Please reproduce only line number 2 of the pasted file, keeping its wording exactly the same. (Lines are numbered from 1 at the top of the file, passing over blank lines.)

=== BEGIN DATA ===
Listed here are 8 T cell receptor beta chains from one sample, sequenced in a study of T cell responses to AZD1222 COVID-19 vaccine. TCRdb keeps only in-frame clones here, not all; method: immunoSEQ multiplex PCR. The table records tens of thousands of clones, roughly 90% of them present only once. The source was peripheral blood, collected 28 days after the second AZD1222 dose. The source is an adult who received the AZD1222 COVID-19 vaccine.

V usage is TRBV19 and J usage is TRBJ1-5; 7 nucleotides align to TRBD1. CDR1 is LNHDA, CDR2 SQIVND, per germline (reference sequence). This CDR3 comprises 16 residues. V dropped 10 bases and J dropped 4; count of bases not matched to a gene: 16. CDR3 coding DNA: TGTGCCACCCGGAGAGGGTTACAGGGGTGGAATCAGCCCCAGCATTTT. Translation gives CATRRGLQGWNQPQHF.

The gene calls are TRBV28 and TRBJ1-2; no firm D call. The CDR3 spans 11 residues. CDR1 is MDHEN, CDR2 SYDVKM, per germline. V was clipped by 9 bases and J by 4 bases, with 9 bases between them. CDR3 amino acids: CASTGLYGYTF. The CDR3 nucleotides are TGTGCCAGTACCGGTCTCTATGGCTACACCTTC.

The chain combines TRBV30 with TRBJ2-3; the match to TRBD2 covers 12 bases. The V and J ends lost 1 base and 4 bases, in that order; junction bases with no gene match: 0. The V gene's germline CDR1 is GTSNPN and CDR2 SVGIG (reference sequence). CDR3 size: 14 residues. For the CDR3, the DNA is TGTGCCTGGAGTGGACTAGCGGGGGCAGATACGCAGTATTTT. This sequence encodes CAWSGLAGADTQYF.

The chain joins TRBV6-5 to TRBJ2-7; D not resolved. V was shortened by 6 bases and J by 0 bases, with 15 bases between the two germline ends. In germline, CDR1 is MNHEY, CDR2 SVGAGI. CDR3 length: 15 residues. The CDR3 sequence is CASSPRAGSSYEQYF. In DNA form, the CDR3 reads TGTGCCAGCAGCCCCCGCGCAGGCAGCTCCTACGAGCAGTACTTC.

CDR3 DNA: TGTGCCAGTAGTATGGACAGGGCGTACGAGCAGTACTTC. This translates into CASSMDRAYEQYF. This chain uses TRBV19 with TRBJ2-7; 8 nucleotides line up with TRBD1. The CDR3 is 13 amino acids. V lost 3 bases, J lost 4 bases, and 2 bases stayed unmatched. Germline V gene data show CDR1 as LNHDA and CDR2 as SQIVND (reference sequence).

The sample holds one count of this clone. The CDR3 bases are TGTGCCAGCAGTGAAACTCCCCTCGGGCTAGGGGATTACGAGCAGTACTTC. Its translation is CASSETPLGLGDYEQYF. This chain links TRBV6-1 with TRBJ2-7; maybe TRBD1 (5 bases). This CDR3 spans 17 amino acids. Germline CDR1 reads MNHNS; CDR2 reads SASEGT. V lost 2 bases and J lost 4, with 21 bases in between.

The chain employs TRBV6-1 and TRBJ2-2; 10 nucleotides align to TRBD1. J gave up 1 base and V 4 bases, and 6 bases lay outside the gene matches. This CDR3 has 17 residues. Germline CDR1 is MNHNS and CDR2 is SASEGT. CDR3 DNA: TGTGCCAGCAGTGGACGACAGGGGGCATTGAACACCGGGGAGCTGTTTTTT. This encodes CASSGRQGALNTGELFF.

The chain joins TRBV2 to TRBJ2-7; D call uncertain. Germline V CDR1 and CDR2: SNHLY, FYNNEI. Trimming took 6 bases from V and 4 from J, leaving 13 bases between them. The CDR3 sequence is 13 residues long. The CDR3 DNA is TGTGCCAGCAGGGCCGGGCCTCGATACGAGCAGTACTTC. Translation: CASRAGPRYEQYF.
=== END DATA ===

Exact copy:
V usage is TRBV19 and J usage is TRBJ1-5; 7 nucleotides align to TRBD1. CDR1 is LNHDA, CDR2 SQIVND, per germline (reference sequence). This CDR3 comprises 16 residues. V dropped 10 bases and J dropped 4; count of bases not matched to a gene: 16. CDR3 coding DNA: TGTGCCACCCGGAGAGGGTTACAGGGGTGGAATCAGCCCCAGCATTTT. Translation gives CATRRGLQGWNQPQHF.